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Neighborhood Deprivation and Psychiatric Medication Prescription: A Swedish National Multilevel Study

Crump, Casey; Sundquist, Kristina LU ; Sundquist, Jan LU and Winkleby, Marilyn A. (2011) In Annals of Epidemiology 21(4). p.231-237
Abstract
PURPOSE: Previous studies of neighborhood deprivation and mental disorders have yielded mixed results, possibly because they were based on different substrata of the population. We conducted a national multilevel study to determine whether neighborhood deprivation is independently associated with psychiatric medication prescription in a national population. METHODS: Nationwide outpatient and inpatient psychiatric medication data were analyzed for all Swedish adults (N = 6,998,075) after 2.5 years of follow-up. Multilevel logistic regression was used to estimate the association between neighborhood deprivation (index of education, income, unemployment, and welfare assistance) and prescription of psychiatric medications (antipsychotics,... (More)
PURPOSE: Previous studies of neighborhood deprivation and mental disorders have yielded mixed results, possibly because they were based on different substrata of the population. We conducted a national multilevel study to determine whether neighborhood deprivation is independently associated with psychiatric medication prescription in a national population. METHODS: Nationwide outpatient and inpatient psychiatric medication data were analyzed for all Swedish adults (N = 6,998,075) after 2.5 years of follow-up. Multilevel logistic regression was used to estimate the association between neighborhood deprivation (index of education, income, unemployment, and welfare assistance) and prescription of psychiatric medications (antipsychotics, antidepressants, anxiolytics, or hypnotics/sedatives), after adjusting for broadly measured individual-level sociodemographic characteristics. RESULTS: For each psychiatric medication class, a monotonic trend of increasing prescription was observed by increasing level of neighborhood deprivation. The strongest associations were found for antipsychotics and anxiolytics, with adjusted odds ratios of 1.40 (95% confidence interval [CI], 1.36-1.44) and 1.24 (95% CI, 1.22-1.27), respectively, comparing the highest-to the lowest-deprivation neighborhood quintiles. CONCLUSIONS: These findings suggest that neighborhood deprivation is associated with psychiatric medication prescription independent of individual-level sociodemographic characteristics. Further research is needed to elucidate the mechanisms by which neighborhood deprivation may affect mental health and to identify the most susceptible groups in the population. Ann Epidemiol 2011;21:231-237. (C) 2011 Elsevier Inc. All rights reserved. (Less)
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type
Contribution to journal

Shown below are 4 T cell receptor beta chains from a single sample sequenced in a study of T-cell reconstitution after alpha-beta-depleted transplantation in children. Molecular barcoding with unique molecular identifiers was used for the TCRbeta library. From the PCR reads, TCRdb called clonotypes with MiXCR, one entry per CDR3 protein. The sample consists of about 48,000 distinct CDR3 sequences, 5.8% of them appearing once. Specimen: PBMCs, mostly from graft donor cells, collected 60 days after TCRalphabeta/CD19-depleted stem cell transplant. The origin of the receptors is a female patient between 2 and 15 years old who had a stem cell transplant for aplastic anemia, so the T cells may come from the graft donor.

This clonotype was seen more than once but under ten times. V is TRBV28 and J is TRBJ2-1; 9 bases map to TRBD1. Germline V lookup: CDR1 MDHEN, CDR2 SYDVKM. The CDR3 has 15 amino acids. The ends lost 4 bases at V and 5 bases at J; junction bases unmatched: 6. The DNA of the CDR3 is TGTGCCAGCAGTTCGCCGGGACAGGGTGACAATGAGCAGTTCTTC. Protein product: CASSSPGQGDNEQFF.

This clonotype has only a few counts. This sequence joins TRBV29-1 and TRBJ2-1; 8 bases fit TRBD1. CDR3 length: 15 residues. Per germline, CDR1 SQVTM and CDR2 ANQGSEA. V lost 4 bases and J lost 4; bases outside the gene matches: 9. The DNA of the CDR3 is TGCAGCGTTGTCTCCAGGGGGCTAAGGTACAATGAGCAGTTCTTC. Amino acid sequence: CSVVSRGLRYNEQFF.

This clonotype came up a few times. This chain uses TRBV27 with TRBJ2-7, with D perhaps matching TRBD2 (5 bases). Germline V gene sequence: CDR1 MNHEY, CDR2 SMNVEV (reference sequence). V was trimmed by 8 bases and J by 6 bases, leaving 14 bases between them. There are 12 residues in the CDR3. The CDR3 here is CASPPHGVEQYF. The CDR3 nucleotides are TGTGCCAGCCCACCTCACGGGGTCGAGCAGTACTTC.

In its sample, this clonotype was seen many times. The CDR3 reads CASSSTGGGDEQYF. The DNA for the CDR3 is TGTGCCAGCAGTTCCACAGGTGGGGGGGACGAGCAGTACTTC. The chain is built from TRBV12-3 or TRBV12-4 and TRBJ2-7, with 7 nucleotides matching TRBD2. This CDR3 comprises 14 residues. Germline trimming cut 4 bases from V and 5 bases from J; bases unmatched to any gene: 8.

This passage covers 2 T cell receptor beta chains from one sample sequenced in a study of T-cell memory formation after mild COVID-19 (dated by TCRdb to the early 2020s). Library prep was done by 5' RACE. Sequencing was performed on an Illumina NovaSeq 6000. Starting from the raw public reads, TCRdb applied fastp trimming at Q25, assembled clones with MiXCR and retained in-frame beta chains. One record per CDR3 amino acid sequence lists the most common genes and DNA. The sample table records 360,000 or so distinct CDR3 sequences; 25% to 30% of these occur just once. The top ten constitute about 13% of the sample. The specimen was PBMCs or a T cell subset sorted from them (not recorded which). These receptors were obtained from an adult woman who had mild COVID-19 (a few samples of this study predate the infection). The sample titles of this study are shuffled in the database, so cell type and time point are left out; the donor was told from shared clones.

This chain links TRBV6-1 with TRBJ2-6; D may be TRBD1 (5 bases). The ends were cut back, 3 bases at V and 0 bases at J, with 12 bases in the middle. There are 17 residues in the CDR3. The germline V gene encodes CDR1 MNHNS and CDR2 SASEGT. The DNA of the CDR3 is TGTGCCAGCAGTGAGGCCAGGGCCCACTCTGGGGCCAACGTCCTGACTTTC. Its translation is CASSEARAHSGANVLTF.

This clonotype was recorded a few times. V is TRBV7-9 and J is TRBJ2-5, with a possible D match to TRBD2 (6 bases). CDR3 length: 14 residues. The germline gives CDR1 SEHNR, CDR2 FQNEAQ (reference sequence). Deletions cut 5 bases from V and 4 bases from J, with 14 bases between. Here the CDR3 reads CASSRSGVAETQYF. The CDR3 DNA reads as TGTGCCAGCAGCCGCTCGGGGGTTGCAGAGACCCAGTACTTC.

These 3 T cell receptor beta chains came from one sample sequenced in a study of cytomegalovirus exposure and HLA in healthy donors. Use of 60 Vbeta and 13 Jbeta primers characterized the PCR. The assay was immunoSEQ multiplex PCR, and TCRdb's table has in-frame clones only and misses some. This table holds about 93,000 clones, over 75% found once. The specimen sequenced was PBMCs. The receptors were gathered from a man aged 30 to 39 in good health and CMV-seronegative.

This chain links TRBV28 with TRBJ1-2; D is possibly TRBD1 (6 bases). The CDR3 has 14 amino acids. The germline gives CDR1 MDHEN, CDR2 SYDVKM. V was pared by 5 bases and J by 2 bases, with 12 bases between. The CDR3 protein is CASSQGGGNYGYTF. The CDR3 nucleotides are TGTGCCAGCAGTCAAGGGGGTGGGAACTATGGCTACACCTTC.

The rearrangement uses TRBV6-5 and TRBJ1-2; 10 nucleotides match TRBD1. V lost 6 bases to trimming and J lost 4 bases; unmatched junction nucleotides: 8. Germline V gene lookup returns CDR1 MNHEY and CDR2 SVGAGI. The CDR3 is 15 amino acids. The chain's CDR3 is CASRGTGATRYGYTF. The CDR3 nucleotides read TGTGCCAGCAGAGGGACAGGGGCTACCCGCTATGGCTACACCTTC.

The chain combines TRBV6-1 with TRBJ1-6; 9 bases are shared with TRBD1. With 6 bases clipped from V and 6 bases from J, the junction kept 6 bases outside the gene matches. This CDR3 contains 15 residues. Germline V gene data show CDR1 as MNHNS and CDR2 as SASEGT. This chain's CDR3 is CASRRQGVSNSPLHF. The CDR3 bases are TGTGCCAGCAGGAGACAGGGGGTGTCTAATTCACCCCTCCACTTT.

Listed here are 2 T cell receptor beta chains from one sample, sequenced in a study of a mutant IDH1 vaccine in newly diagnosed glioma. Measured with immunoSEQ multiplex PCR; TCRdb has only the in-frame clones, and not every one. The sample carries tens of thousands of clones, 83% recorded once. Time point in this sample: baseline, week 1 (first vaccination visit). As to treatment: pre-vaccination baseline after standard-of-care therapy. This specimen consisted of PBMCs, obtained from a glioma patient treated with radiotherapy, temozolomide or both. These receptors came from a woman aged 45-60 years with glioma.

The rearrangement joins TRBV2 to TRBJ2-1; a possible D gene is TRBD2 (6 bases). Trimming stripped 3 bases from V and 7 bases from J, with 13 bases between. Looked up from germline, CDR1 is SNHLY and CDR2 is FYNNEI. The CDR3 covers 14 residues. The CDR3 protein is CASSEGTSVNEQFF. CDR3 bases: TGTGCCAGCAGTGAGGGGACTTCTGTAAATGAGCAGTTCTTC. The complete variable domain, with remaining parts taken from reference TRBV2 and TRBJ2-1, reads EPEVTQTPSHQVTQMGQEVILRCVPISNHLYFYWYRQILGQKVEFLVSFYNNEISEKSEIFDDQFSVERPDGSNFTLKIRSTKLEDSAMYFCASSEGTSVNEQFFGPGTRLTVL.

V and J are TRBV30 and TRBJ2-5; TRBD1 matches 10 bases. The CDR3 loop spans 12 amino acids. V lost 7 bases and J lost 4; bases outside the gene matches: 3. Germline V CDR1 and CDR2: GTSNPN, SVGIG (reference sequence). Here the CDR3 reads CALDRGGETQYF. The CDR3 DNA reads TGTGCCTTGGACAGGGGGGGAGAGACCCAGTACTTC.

publication status
published
subject
keywords
Anti-Anxiety Agents, Antidepressive Agents, Antipsychotic Agents, Hypnotics and Sedatives, Residence Characteristics
in
Annals of Epidemiology
volume
21
issue
4
pages
231 - 237
publisher
Elsevier
external identifiers
  • wos:000288295900001
  • scopus:79952091339
ISSN
1047-2797
DOI
10.1016/j.annepidem.2011.01.005
language
English
LU publication?
yes
id
93ddd46b-ee62-4396-96c0-656c1aeb237d (old id 1868784)
date added to LUP
2011-04-04 07:23:20
date last changed
2017-11-12 03:17:06
@article{93ddd46b-ee62-4396-96c0-656c1aeb237d,
  abstract     = {PURPOSE: Previous studies of neighborhood deprivation and mental disorders have yielded mixed results, possibly because they were based on different substrata of the population. We conducted a national multilevel study to determine whether neighborhood deprivation is independently associated with psychiatric medication prescription in a national population. METHODS: Nationwide outpatient and inpatient psychiatric medication data were analyzed for all Swedish adults (N = 6,998,075) after 2.5 years of follow-up. Multilevel logistic regression was used to estimate the association between neighborhood deprivation (index of education, income, unemployment, and welfare assistance) and prescription of psychiatric medications (antipsychotics, antidepressants, anxiolytics, or hypnotics/sedatives), after adjusting for broadly measured individual-level sociodemographic characteristics. RESULTS: For each psychiatric medication class, a monotonic trend of increasing prescription was observed by increasing level of neighborhood deprivation. The strongest associations were found for antipsychotics and anxiolytics, with adjusted odds ratios of 1.40 (95% confidence interval [CI], 1.36-1.44) and 1.24 (95% CI, 1.22-1.27), respectively, comparing the highest-to the lowest-deprivation neighborhood quintiles. CONCLUSIONS: These findings suggest that neighborhood deprivation is associated with psychiatric medication prescription independent of individual-level sociodemographic characteristics. Further research is needed to elucidate the mechanisms by which neighborhood deprivation may affect mental health and to identify the most susceptible groups in the population. Ann Epidemiol 2011;21:231-237. (C) 2011 Elsevier Inc. All rights reserved.},
  author       = {Crump, Casey and Sundquist, Kristina and Sundquist, Jan and Winkleby, Marilyn A.},
  issn         = {1047-2797},
  keyword      = {Anti-Anxiety Agents,Antidepressive Agents,Antipsychotic Agents,Hypnotics and Sedatives,Residence Characteristics},
  language     = {eng},
  number       = {4},
  pages        = {231--237},
  publisher    = {Elsevier},
  series       = {Annals of Epidemiology},
  title        = {Neighborhood Deprivation and Psychiatric Medication Prescription: A Swedish National Multilevel Study},
  url          = {http://dx.doi.org/10.1016/j.annepidem.2011.01.005},
  volume       = {21},
  year         = {2011},
}